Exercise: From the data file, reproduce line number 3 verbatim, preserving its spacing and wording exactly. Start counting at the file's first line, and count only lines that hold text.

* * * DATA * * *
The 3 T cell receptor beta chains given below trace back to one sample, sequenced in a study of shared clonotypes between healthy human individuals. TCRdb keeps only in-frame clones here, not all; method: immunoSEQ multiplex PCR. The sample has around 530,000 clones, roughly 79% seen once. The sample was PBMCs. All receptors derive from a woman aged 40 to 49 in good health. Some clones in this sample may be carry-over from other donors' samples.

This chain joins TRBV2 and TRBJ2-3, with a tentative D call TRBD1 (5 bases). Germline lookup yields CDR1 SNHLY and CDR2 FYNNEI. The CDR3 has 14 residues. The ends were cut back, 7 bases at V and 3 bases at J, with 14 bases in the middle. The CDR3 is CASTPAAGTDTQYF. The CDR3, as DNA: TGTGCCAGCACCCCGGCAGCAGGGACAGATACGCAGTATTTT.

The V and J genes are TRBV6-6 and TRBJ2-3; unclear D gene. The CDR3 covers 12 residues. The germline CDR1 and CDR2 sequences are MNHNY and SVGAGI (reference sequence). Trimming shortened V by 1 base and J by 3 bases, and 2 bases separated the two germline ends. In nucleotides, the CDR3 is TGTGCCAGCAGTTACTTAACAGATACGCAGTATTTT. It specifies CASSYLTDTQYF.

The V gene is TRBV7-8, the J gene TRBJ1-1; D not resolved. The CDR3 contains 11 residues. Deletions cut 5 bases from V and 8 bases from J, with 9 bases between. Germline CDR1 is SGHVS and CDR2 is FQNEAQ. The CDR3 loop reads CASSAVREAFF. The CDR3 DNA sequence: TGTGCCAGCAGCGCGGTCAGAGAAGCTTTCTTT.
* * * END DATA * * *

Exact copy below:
The V and J genes are TRBV6-6 and TRBJ2-3; unclear D gene. The CDR3 covers 12 residues. The germline CDR1 and CDR2 sequences are MNHNY and SVGAGI (reference sequence). Trimming shortened V by 1 base and J by 3 bases, and 2 bases separated the two germline ends. In nucleotides, the CDR3 is TGTGCCAGCAGTTACTTAACAGATACGCAGTATTTT. It specifies CASSYLTDTQYF.